· When you apply for an individual health insurance policy, insurance companies may not turn you down, charge you more or impose a pre-existing condition exclusion period because of your genetic information. In addition, insurance companies are not allowed to even ask about your genetic tests or family history when you apply for coverage. (see Group Health Plans)

· If you are a small employer buying a group health plan, you cannot be turned down because of the health status, age, or any factor that might predict the use of health services of those in your group. All fully insured health plans for small employers must be sold on a guaranteed issue basis. (see Small Employer or Self-Insured Person)

· If you are a small employer buying a small group plan, you cannot be charged higher premiums based on the health status and claims history of those in your group. However, premiums will vary based the age, geographic area, industry of your group and other factors. This is called modified community rating. (see Small Employer or Self-Insured Person)

· As a small employer, you cannot be turned down or charged more because of the genetic information of a member of your group. In addition, insurance companies are not allowed to even ask about genetic tests or family history of people in your group when you apply for coverage. (see Small Employer or Self-Insured Person)

· If you are self-employed or an employer with a sole employee, you may qualify to buy a small group health plan policy as a business group of one. (see Small Employer or Self-Insured Person)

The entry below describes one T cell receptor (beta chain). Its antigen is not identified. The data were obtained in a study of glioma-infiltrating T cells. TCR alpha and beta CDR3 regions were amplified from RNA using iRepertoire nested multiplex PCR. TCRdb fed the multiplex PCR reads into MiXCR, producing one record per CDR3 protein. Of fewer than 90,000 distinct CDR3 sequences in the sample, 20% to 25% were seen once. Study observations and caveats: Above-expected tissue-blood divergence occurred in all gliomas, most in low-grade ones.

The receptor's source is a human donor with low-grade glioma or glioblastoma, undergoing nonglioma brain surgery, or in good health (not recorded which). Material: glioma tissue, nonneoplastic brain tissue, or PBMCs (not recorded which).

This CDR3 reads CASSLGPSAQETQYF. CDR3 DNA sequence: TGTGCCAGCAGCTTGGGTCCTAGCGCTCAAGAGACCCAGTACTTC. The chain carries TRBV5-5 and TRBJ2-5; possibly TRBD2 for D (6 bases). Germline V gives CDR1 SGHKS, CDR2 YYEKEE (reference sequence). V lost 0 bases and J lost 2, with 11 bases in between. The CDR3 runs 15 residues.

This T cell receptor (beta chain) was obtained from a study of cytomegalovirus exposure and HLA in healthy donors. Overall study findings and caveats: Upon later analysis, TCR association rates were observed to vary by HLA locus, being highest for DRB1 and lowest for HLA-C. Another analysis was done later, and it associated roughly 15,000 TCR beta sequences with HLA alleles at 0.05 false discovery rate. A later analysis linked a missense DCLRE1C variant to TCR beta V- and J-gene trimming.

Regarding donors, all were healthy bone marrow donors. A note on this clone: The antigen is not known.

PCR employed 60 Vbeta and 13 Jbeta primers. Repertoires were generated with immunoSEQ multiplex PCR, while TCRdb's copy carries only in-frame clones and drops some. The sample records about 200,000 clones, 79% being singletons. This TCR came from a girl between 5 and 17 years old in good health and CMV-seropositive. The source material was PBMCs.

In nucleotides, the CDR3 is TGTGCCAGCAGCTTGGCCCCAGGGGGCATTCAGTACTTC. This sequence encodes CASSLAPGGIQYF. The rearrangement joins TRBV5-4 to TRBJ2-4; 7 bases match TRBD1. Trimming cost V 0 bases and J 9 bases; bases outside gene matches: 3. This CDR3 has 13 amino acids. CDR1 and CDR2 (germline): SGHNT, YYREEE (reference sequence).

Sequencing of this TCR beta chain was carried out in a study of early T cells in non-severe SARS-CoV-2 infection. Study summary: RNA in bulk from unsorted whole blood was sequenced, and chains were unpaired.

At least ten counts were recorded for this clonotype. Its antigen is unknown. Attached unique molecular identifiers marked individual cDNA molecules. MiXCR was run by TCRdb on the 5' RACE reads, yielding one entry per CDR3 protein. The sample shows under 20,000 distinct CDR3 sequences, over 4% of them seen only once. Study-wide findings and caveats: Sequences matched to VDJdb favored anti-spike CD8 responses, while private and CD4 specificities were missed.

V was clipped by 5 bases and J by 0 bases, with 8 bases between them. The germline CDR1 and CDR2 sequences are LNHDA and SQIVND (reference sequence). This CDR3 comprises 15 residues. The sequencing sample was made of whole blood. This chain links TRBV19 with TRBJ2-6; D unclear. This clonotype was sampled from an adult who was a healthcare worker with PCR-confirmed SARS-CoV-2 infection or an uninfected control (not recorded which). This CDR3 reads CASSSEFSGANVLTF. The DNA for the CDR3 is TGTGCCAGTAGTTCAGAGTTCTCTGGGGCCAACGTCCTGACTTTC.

· If you have low or modest household income, you may be eligible for free or subsidized health coverage for yourself or members of your family. The Colorado Medicaid program offers free health coverage and other assistance for qualifying families, children, pregnant women, elderly and disabled individuals. (see Financial Assistance)

· If your child is 18 years old or younger, does not have health insurance and meets other qualifications, you may be able to enroll them in the Child Health Plan Plus (CHP+) program. CHP+ offers free or reduced price health coverage for children who do not qualify for Medicaid. (see Financial Assistance)

· If you believe that you may be at risk for cancer, you may be eligible for free screening and treatment. The Women’s Wellness Connection (WWC) provides qualified women with free breast and cervical cancer screening. In addition, women diagnosed with cancer through this program may be eligible for medical care through the Colorado Medicaid program. (see Financial Assistance)

· If you lost your health insurance and are receiving benefits from the Trade Adjustment Assistance (TAA) Program, you may be eligible for a federal income tax credit to help you pay for new health coverage. This credit is called the Health Coverage Tax Credit (HCTC), and is equal to 80% of the cost of qualified coverage, including COBRA, state continuation coverage, and CoverColorado. (see Financial Assistance)

· If you are a retiree aged 55-65 and receiving benefits from Pension Benefit Guarantee Corporation (PBGC), then you may be eligible for the HCTC. (see Financial Assistance)


AddThis Social Bookmark Button